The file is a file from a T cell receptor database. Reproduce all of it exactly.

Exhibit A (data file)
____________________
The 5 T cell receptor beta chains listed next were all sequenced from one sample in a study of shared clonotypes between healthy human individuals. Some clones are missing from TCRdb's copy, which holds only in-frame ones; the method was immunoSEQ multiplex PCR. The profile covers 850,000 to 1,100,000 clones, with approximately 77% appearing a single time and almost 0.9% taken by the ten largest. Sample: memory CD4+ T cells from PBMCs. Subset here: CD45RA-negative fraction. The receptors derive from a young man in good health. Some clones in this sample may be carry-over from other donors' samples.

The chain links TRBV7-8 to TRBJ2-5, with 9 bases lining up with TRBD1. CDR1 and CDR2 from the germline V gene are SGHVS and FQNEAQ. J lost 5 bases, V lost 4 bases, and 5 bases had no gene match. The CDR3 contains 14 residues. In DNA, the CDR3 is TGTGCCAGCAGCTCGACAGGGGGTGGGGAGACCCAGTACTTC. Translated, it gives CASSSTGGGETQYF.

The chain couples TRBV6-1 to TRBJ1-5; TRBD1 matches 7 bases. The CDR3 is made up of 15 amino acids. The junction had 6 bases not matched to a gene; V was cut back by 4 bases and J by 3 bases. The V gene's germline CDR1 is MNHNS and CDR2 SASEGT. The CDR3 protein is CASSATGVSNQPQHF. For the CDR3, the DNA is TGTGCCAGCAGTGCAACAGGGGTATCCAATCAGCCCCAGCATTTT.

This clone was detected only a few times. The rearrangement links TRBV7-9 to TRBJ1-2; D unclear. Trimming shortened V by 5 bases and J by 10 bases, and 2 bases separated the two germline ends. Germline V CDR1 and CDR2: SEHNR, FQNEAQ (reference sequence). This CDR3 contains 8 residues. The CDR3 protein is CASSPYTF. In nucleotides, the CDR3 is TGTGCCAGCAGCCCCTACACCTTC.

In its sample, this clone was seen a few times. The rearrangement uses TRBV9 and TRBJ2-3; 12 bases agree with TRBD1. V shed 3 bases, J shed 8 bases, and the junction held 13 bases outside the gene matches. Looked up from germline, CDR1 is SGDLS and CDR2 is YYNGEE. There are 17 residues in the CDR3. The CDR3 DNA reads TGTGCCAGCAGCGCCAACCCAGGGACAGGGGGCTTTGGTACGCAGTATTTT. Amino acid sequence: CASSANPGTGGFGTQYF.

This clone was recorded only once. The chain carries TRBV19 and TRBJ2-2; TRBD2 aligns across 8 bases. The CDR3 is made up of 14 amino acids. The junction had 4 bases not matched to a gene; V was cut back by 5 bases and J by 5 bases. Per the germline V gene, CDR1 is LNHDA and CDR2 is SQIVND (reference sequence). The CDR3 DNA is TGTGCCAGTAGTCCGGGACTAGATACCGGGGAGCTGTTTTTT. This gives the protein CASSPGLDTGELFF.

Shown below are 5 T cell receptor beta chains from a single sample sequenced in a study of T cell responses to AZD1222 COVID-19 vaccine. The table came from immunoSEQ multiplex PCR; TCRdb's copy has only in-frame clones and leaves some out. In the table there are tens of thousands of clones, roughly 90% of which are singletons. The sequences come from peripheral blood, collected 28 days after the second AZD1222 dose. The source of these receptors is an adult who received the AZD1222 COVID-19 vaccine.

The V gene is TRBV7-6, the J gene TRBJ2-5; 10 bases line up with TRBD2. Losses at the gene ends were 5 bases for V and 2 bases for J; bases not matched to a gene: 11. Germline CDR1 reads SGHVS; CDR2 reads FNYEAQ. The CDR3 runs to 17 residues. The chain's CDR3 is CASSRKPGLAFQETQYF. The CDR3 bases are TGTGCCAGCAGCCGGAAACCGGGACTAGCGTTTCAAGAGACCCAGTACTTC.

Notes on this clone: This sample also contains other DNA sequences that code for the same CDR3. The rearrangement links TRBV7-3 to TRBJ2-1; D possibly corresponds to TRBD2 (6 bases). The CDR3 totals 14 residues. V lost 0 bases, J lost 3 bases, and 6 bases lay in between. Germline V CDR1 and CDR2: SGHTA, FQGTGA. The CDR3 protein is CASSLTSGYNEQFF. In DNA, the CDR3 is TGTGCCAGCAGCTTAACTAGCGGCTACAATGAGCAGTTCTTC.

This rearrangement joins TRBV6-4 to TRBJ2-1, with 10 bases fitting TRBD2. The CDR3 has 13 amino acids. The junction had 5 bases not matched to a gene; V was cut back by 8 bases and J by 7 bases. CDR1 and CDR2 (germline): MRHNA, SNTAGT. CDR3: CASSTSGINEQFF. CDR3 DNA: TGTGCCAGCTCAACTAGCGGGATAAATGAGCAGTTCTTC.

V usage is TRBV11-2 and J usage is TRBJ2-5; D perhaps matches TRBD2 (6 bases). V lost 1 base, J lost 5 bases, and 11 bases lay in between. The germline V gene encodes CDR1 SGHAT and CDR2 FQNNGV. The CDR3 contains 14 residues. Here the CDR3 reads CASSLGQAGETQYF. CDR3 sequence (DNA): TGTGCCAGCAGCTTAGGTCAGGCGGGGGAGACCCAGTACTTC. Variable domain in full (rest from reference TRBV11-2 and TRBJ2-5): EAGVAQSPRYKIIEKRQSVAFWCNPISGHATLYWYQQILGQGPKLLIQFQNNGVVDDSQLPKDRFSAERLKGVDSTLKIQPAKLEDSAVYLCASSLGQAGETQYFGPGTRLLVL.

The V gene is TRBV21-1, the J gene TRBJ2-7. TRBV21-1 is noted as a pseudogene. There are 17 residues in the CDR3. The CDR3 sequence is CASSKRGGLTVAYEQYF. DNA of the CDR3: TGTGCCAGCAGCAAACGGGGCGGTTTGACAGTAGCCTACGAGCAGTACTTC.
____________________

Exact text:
The 5 T cell receptor beta chains listed next were all sequenced from one sample in a study of shared clonotypes between healthy human individuals. Some clones are missing from TCRdb's copy, which holds only in-frame ones; the method was immunoSEQ multiplex PCR. The profile covers 850,000 to 1,100,000 clones, with approximately 77% appearing a single time and almost 0.9% taken by the ten largest. Sample: memory CD4+ T cells from PBMCs. Subset here: CD45RA-negative fraction. The receptors derive from a young man in good health. Some clones in this sample may be carry-over from other donors' samples.

The chain links TRBV7-8 to TRBJ2-5, with 9 bases lining up with TRBD1. CDR1 and CDR2 from the germline V gene are SGHVS and FQNEAQ. J lost 5 bases, V lost 4 bases, and 5 bases had no gene match. The CDR3 contains 14 residues. In DNA, the CDR3 is TGTGCCAGCAGCTCGACAGGGGGTGGGGAGACCCAGTACTTC. Translated, it gives CASSSTGGGETQYF.

The chain couples TRBV6-1 to TRBJ1-5; TRBD1 matches 7 bases. The CDR3 is made up of 15 amino acids. The junction had 6 bases not matched to a gene; V was cut back by 4 bases and J by 3 bases. The V gene's germline CDR1 is MNHNS and CDR2 SASEGT. The CDR3 protein is CASSATGVSNQPQHF. For the CDR3, the DNA is TGTGCCAGCAGTGCAACAGGGGTATCCAATCAGCCCCAGCATTTT.

This clone was detected only a few times. The rearrangement links TRBV7-9 to TRBJ1-2; D unclear. Trimming shortened V by 5 bases and J by 10 bases, and 2 bases separated the two germline ends. Germline V CDR1 and CDR2: SEHNR, FQNEAQ (reference sequence). This CDR3 contains 8 residues. The CDR3 protein is CASSPYTF. In nucleotides, the CDR3 is TGTGCCAGCAGCCCCTACACCTTC.

In its sample, this clone was seen a few times. The rearrangement uses TRBV9 and TRBJ2-3; 12 bases agree with TRBD1. V shed 3 bases, J shed 8 bases, and the junction held 13 bases outside the gene matches. Looked up from germline, CDR1 is SGDLS and CDR2 is YYNGEE. There are 17 residues in the CDR3. The CDR3 DNA reads TGTGCCAGCAGCGCCAACCCAGGGACAGGGGGCTTTGGTACGCAGTATTTT. Amino acid sequence: CASSANPGTGGFGTQYF.

This clone was recorded only once. The chain carries TRBV19 and TRBJ2-2; TRBD2 aligns across 8 bases. The CDR3 is made up of 14 amino acids. The junction had 4 bases not matched to a gene; V was cut back by 5 bases and J by 5 bases. Per the germline V gene, CDR1 is LNHDA and CDR2 is SQIVND (reference sequence). The CDR3 DNA is TGTGCCAGTAGTCCGGGACTAGATACCGGGGAGCTGTTTTTT. This gives the protein CASSPGLDTGELFF.

Shown below are 5 T cell receptor beta chains from a single sample sequenced in a study of T cell responses to AZD1222 COVID-19 vaccine. The table came from immunoSEQ multiplex PCR; TCRdb's copy has only in-frame clones and leaves some out. In the table there are tens of thousands of clones, roughly 90% of which are singletons. The sequences come from peripheral blood, collected 28 days after the second AZD1222 dose. The source of these receptors is an adult who received the AZD1222 COVID-19 vaccine.

The V gene is TRBV7-6, the J gene TRBJ2-5; 10 bases line up with TRBD2. Losses at the gene ends were 5 bases for V and 2 bases for J; bases not matched to a gene: 11. Germline CDR1 reads SGHVS; CDR2 reads FNYEAQ. The CDR3 runs to 17 residues. The chain's CDR3 is CASSRKPGLAFQETQYF. The CDR3 bases are TGTGCCAGCAGCCGGAAACCGGGACTAGCGTTTCAAGAGACCCAGTACTTC.

Notes on this clone: This sample also contains other DNA sequences that code for the same CDR3. The rearrangement links TRBV7-3 to TRBJ2-1; D possibly corresponds to TRBD2 (6 bases). The CDR3 totals 14 residues. V lost 0 bases, J lost 3 bases, and 6 bases lay in between. Germline V CDR1 and CDR2: SGHTA, FQGTGA. The CDR3 protein is CASSLTSGYNEQFF. In DNA, the CDR3 is TGTGCCAGCAGCTTAACTAGCGGCTACAATGAGCAGTTCTTC.

This rearrangement joins TRBV6-4 to TRBJ2-1, with 10 bases fitting TRBD2. The CDR3 has 13 amino acids. The junction had 5 bases not matched to a gene; V was cut back by 8 bases and J by 7 bases. CDR1 and CDR2 (germline): MRHNA, SNTAGT. CDR3: CASSTSGINEQFF. CDR3 DNA: TGTGCCAGCTCAACTAGCGGGATAAATGAGCAGTTCTTC.

V usage is TRBV11-2 and J usage is TRBJ2-5; D perhaps matches TRBD2 (6 bases). V lost 1 base, J lost 5 bases, and 11 bases lay in between. The germline V gene encodes CDR1 SGHAT and CDR2 FQNNGV. The CDR3 contains 14 residues. Here the CDR3 reads CASSLGQAGETQYF. CDR3 sequence (DNA): TGTGCCAGCAGCTTAGGTCAGGCGGGGGAGACCCAGTACTTC. Variable domain in full (rest from reference TRBV11-2 and TRBJ2-5): EAGVAQSPRYKIIEKRQSVAFWCNPISGHATLYWYQQILGQGPKLLIQFQNNGVVDDSQLPKDRFSAERLKGVDSTLKIQPAKLEDSAVYLCASSLGQAGETQYFGPGTRLLVL.

The V gene is TRBV21-1, the J gene TRBJ2-7. TRBV21-1 is noted as a pseudogene. There are 17 residues in the CDR3. The CDR3 sequence is CASSKRGGLTVAYEQYF. DNA of the CDR3: TGTGCCAGCAGCAAACGGGGCGGTTTGACAGTAGCCTACGAGCAGTACTTC.